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Ben Lecomte, the first man to swim across the Atlantic in 1998, will attempt another grueling, history-making ocean crossing.

On Tuesday, the 50-year-old Frenchman and his crew will set out from Tokyo for a 5,500-mile swim across the Pacific, Reuters reported. If all goes as planned, Lecomte will arrive in San Francisco six to eight months later.

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France's Flamanville: Late and over budget. schoella / Wikimedia Commons

By Paul Brown

Cheap renewables are mounting a serious challenge to nuclear power, which in 2017 has had a difficult year.

Key projects have been abandoned, costs are rising, and politicians in countries which previously championed the industry are withdrawing their support.

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Indian Point Energy Center is a three-unit nuclear power plant station located in Buchanan, New York, just south of Peekskill. Tony Fischer / Wikipedia

By Joseph Mangano

In the late 1970s, the rate of new thyroid cancer cases in four counties just north of New York City—Westchester, Rockland, Orange and Putnam counties—was 22 percent below the U.S. rate. Today, it has soared to 53 percent above the national rate. New cases jumped from 51 to 412 per year. Large increases in thyroid cancer occurred for both males and females in each county.

That's according to a new study I co-authored which was published in the Journal of Environmental Protection and presented at Columbia University.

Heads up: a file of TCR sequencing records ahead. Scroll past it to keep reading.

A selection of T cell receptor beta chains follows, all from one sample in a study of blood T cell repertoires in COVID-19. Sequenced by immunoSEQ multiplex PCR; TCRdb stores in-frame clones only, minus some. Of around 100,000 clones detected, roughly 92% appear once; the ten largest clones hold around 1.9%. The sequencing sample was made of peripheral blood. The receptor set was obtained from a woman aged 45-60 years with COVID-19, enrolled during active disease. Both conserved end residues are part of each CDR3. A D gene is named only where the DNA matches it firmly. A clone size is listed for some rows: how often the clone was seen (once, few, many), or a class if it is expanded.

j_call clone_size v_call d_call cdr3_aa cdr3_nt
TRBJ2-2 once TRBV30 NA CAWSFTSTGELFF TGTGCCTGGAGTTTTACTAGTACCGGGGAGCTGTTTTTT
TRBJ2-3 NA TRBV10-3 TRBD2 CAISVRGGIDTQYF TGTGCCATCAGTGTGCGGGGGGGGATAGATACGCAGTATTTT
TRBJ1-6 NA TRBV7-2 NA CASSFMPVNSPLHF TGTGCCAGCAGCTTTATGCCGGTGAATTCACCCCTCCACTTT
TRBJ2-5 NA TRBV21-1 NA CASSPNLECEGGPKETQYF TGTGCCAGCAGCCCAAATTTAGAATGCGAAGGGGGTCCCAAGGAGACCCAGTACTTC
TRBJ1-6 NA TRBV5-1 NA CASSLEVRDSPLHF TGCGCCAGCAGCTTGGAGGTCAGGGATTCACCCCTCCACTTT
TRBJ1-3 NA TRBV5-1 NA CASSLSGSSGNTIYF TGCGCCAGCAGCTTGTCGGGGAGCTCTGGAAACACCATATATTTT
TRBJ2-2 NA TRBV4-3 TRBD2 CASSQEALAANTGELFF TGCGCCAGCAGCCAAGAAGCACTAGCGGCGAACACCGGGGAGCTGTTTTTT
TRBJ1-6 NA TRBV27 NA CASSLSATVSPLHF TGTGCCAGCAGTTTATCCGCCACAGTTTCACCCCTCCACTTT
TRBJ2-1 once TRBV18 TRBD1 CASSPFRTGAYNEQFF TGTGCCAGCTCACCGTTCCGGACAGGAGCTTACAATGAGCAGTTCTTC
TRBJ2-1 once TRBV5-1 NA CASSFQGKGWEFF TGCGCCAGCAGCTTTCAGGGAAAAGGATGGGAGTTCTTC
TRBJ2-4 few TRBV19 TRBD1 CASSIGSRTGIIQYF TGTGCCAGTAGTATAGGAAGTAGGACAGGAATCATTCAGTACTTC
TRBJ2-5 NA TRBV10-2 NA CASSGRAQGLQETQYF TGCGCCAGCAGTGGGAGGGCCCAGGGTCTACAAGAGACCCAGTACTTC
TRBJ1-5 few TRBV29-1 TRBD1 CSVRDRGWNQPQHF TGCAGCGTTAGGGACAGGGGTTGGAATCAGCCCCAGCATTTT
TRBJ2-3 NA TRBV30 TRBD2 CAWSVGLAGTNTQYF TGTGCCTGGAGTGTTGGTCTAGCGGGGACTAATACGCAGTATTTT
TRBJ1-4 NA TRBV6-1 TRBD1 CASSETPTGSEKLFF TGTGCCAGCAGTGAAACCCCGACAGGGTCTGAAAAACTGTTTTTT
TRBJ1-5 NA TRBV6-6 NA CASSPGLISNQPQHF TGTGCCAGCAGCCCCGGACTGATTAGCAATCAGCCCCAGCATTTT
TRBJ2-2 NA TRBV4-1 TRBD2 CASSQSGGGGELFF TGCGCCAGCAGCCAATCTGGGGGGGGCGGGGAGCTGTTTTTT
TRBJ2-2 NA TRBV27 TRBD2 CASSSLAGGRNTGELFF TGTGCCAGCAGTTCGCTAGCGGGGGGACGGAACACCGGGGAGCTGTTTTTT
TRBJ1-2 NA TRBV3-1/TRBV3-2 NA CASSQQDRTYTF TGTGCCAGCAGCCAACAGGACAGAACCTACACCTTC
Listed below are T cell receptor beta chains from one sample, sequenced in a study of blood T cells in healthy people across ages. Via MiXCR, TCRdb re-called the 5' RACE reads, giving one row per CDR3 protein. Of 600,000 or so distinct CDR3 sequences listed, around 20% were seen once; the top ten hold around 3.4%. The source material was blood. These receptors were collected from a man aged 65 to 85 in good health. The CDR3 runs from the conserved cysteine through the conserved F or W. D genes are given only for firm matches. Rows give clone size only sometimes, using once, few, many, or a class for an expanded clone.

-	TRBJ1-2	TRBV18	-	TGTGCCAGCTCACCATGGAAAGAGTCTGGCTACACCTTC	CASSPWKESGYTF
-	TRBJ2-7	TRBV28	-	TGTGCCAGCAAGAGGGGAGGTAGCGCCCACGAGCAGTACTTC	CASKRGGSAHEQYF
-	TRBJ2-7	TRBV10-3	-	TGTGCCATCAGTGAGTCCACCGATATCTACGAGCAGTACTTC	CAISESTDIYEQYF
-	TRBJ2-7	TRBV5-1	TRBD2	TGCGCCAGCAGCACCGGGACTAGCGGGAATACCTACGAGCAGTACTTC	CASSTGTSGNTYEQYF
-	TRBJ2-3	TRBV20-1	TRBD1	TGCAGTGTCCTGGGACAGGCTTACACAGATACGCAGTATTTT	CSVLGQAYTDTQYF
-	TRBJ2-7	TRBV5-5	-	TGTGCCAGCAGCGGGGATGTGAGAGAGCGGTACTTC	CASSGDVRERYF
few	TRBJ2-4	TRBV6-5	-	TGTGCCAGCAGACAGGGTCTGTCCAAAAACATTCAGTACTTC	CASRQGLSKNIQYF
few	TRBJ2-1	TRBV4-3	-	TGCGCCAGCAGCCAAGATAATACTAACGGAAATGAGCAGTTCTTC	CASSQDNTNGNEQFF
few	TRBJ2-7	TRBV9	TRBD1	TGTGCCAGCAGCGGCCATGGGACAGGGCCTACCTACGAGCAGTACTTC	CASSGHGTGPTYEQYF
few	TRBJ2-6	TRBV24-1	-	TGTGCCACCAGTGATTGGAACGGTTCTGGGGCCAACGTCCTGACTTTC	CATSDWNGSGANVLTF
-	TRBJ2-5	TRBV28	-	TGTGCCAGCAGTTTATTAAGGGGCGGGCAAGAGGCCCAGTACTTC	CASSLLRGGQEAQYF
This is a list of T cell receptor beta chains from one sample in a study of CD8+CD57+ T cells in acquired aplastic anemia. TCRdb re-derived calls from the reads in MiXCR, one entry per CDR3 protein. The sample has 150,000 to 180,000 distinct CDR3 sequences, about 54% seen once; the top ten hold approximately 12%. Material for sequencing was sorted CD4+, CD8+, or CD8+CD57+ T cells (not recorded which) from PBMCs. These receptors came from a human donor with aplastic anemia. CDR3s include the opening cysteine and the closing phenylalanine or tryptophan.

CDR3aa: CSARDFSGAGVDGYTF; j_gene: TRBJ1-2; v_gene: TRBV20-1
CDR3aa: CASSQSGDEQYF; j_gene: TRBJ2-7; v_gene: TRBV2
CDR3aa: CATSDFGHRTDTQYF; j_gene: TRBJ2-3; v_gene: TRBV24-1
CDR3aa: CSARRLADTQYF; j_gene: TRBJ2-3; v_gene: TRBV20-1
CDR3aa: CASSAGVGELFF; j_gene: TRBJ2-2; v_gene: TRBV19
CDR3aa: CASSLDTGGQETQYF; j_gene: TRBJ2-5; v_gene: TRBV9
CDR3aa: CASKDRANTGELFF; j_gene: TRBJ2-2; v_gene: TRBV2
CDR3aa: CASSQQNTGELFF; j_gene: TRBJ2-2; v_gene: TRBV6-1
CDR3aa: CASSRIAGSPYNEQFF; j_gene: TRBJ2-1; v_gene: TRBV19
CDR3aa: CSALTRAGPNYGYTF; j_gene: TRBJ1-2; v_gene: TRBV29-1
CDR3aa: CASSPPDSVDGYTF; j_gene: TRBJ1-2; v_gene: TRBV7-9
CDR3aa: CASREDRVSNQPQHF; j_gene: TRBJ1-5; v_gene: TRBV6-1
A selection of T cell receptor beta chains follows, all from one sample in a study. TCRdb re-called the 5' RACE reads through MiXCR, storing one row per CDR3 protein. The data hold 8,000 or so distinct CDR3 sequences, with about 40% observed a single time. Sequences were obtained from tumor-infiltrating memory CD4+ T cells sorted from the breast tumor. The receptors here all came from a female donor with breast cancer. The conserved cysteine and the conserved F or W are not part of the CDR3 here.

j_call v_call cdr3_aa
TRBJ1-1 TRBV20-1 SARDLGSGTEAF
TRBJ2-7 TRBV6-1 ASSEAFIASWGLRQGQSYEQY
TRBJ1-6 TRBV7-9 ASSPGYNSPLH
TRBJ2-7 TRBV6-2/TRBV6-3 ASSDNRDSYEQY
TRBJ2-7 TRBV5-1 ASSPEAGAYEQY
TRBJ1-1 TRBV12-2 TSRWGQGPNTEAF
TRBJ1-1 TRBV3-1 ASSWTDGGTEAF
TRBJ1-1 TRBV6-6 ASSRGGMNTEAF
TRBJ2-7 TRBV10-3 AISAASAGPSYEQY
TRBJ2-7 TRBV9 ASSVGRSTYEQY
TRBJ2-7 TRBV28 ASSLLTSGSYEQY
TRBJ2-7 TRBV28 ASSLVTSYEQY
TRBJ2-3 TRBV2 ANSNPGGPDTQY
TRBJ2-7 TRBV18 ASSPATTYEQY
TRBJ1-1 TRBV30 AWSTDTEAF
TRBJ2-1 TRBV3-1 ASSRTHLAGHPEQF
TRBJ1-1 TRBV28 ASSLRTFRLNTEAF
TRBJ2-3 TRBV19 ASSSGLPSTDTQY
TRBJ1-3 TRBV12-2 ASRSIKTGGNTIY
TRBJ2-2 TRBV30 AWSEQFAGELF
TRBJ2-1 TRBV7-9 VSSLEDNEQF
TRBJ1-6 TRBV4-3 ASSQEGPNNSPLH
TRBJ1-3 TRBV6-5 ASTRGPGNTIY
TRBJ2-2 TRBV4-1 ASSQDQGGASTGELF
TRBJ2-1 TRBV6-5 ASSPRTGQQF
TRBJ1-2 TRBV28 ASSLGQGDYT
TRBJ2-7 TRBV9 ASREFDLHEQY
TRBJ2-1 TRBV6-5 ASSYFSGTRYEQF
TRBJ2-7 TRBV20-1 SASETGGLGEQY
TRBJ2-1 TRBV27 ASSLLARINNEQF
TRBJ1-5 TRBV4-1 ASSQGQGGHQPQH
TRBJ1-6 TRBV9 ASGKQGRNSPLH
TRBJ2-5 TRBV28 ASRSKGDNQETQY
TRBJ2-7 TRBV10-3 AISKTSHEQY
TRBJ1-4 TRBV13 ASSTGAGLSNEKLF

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Captured by an underwater robot on Saturday, footage released by plant operator Tokyo Electric Power Company Holdings Inc. (Tepco) shows for the first time what appears to be melted nuclear fuel inside one of the destroyed Fukushima reactors in Japan.

According to the Japan Times:

"This is the first time Tepco has found something likely to be melted fuel. When the utility sent a different robot into reactor 2 in January, it found black lumps sticking to the grating in the primary containment vessel but said they were difficult to identify.

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By Dahr Jamail

Former nuclear industry senior vice president Arnie Gundersen, who managed and coordinated projects at 70 U.S. atomic power plants, is appalled at how the Japanese government is handling the Fukushima nuclear crisis.

"The inhumanity of the Japanese government toward the Fukushima disaster refugees is appalling," Gundersen, a licensed reactor operator with 45 years of nuclear power engineering experience and the author of a bestselling book in Japan about the Fukushima Daiichi disaster, told Truthout.

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By Lauren McCauley

A wildfire broke out in the highly radioactive "no-go zone" near the crippled Fukushima nuclear power plant over the weekend, reviving concerns over potential airborne radiation.

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